select location for it, i went with “/home/vala/.ssh/id-raspberrypi” as i already have an id-rsa for this blog.

  3. secure it
    now make a password, and make it strong. if you have a password manager, it is recommended that you generate and save one from there to secure your pi-chan from unwanted penetrations connections.

  4. enable it
    enable ssh on the raspberry pi. for this i have (c|v) from the official raspberry pi guide:

    sudo systemctl enable ssh
    sudo systemctl start ssh

  5. access it
    do you know the wey ip of the raspberry pi?
    if not, find out by either checking on your routers admin panel or from the raspberry pi itself.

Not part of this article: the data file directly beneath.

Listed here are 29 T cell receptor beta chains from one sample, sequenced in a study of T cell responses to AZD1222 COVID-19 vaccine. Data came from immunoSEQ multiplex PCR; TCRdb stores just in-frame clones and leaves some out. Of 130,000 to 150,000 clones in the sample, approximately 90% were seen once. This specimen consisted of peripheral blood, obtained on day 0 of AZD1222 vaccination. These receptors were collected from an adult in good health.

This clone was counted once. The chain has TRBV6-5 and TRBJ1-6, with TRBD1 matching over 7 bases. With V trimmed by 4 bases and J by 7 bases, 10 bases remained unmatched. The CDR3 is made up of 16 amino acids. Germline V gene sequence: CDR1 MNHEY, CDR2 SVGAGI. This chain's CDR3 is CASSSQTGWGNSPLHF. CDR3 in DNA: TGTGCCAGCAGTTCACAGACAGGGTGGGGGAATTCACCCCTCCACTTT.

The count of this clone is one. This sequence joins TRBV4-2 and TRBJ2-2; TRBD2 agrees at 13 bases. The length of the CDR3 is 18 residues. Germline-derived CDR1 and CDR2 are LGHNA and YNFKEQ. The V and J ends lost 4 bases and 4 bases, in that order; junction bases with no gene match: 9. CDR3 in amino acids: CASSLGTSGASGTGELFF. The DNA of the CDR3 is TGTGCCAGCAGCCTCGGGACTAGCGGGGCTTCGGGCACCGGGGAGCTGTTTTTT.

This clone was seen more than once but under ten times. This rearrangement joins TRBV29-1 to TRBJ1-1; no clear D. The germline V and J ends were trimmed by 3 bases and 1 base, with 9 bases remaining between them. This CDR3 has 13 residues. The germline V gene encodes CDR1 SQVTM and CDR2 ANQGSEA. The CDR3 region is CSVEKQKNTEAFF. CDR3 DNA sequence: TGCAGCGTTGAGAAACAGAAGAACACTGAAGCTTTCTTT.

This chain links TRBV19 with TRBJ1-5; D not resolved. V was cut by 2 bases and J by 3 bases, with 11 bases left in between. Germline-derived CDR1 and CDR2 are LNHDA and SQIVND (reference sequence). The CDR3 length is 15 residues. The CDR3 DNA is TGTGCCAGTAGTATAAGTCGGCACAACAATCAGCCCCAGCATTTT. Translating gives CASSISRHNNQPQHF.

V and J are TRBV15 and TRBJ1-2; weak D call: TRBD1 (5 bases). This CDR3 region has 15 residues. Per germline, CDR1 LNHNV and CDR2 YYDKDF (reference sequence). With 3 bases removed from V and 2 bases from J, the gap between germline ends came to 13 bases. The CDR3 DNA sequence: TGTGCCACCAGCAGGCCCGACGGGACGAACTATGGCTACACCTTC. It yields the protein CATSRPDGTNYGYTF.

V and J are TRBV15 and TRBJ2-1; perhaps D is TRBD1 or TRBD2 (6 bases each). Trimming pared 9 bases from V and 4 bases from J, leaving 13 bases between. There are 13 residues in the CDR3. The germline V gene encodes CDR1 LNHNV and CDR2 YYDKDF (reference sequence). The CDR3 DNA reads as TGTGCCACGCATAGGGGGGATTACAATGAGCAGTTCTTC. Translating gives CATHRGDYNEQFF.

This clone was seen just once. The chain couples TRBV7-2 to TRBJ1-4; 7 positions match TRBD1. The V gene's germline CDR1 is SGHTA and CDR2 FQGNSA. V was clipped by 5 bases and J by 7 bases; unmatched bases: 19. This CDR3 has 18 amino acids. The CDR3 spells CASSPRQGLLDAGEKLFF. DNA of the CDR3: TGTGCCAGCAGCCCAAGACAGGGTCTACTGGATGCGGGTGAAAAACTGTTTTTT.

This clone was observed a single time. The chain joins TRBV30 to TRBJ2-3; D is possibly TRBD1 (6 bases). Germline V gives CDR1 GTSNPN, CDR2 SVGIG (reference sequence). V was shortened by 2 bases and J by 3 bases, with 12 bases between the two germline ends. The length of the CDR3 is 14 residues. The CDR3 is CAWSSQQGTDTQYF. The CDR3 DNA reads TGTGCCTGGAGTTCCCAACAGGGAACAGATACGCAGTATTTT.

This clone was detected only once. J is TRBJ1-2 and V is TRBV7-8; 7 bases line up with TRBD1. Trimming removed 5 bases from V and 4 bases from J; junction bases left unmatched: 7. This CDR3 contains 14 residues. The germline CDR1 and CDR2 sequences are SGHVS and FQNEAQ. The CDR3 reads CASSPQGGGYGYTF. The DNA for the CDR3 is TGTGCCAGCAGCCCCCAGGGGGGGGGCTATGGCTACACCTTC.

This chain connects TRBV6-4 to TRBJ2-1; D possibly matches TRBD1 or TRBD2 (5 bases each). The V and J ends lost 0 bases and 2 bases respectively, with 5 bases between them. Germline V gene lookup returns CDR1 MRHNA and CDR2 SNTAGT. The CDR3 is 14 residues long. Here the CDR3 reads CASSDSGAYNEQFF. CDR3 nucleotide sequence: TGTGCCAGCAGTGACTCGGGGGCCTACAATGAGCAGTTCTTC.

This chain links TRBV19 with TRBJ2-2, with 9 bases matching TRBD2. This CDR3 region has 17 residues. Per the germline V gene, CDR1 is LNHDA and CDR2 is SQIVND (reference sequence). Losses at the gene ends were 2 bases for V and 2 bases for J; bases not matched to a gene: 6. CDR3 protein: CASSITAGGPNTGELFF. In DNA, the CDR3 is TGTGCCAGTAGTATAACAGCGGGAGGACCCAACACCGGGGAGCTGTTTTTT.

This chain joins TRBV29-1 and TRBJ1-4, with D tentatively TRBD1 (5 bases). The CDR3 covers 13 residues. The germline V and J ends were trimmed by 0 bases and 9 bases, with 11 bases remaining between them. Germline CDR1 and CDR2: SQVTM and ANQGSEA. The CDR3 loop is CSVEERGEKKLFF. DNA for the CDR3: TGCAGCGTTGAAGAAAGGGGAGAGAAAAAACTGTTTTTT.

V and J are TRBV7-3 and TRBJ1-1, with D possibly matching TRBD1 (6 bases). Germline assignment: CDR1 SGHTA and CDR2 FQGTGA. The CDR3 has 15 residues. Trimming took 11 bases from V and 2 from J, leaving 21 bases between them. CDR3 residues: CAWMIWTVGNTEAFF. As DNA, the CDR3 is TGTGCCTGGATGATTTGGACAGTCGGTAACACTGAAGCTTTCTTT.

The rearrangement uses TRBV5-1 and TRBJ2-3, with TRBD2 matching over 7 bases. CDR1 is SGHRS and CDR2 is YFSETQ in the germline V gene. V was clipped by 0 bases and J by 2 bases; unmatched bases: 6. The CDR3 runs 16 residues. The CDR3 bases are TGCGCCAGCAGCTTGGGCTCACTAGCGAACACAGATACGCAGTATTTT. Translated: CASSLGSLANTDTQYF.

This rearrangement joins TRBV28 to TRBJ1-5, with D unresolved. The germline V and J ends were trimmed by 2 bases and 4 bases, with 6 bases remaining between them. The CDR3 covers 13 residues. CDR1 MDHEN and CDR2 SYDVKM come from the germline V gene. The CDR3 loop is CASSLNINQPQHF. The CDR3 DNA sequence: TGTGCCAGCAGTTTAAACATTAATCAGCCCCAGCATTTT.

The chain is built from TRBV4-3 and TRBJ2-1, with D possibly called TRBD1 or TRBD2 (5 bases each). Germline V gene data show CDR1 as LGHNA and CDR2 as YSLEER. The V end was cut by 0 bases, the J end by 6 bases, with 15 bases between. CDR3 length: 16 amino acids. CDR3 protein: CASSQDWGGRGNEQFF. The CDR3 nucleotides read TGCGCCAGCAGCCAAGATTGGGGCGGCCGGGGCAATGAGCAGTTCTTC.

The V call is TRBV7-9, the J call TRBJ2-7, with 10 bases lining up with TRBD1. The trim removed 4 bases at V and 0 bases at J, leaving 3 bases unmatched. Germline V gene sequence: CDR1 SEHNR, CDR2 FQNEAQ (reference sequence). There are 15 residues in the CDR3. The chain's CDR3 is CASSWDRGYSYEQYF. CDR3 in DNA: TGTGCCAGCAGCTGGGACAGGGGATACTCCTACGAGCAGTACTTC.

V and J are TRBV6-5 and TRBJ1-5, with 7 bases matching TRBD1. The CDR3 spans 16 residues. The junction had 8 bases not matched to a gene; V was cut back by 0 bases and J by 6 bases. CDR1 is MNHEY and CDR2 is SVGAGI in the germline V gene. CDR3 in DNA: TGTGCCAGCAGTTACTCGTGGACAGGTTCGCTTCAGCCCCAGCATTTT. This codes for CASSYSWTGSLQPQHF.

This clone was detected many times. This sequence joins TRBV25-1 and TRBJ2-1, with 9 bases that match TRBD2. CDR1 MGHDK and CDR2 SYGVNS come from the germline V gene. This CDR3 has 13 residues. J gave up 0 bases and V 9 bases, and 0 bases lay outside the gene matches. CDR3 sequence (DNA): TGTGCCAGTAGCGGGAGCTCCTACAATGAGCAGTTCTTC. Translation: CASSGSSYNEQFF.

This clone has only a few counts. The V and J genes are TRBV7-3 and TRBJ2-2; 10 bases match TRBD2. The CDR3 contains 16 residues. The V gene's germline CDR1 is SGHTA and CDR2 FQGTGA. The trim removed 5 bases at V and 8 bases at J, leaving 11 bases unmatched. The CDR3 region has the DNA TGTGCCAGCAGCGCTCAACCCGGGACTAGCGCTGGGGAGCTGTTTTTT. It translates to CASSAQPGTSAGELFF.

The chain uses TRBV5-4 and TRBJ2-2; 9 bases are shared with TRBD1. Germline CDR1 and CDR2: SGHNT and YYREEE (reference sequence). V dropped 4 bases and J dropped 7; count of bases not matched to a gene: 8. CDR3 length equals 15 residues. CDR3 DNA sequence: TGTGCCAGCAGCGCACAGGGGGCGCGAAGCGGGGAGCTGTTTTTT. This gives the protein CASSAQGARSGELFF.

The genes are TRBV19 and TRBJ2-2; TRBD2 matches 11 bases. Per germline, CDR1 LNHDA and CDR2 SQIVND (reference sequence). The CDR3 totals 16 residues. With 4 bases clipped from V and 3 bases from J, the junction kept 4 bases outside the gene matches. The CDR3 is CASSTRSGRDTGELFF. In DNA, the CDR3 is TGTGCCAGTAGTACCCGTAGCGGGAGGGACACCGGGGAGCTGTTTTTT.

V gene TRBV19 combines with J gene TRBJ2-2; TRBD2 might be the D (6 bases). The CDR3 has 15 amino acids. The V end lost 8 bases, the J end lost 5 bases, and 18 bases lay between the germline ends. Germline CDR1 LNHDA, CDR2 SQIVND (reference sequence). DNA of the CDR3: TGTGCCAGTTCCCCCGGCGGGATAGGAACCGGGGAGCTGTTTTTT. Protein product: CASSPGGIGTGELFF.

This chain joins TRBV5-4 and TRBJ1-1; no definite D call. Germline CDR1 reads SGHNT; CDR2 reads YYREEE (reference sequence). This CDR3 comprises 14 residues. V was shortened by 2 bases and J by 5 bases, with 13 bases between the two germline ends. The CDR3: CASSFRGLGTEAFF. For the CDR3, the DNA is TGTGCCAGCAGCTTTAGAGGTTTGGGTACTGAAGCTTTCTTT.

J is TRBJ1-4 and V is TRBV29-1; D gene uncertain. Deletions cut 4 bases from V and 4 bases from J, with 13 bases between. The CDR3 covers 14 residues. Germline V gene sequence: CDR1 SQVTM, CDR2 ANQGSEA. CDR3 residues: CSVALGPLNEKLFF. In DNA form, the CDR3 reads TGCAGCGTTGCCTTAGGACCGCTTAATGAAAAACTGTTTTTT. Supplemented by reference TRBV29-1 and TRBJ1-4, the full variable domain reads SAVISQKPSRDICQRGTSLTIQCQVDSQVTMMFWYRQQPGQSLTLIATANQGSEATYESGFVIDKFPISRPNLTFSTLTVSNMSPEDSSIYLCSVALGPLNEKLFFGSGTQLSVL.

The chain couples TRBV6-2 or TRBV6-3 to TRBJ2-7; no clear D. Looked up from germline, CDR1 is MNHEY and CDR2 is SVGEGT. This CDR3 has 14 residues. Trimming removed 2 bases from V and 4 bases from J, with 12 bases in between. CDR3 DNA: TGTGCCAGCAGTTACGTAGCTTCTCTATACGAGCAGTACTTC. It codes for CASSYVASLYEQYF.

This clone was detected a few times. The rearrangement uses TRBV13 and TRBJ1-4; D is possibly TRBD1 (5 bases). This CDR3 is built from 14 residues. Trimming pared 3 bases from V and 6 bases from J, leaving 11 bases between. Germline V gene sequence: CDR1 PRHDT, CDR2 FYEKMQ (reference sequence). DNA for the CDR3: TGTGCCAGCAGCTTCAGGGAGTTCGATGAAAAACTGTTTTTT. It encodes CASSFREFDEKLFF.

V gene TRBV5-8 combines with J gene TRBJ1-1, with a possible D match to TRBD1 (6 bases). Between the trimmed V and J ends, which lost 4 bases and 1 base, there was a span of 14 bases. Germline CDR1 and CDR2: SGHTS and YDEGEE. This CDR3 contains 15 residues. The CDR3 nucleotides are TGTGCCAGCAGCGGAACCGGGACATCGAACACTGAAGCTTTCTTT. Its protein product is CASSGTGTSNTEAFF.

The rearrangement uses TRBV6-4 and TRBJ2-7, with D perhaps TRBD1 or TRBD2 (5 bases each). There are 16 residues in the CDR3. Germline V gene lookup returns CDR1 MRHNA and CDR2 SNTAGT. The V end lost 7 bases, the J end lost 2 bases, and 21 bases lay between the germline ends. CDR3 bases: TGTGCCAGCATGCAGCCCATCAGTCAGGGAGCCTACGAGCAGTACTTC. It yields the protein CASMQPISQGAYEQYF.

to check from the pi, you can run:

    hostname -I
    ssh pi@192.168.x.xxx where you change x.xxx to the ip you have your pi on.

  6. hacker voice im in.
    now, if you have accessed it, the command line should say something along the lines of pi@raspberrypi instead of the usual stuff on your computer, but it is still available to access with just a password. so now we are going to copy the id-raspberrypi.pub file we created earlier. it has to be the .pub as the other one is like sharing pictures of both sides of a credit-card online. (c|v):

    ssh-copy-id pi@192.168.x.xxx

  7. type it

    now try logging into the machine, with: "ssh pi@192.168.x.xxx" and check to make sure that only the key(s) you wanted were added.

  8. disable it
    i am talking about the password login ability, but the names of the ssh chapter here was too perfect for me to not say disable it. sorry, i am a weak person. anyway, here we go (c|v):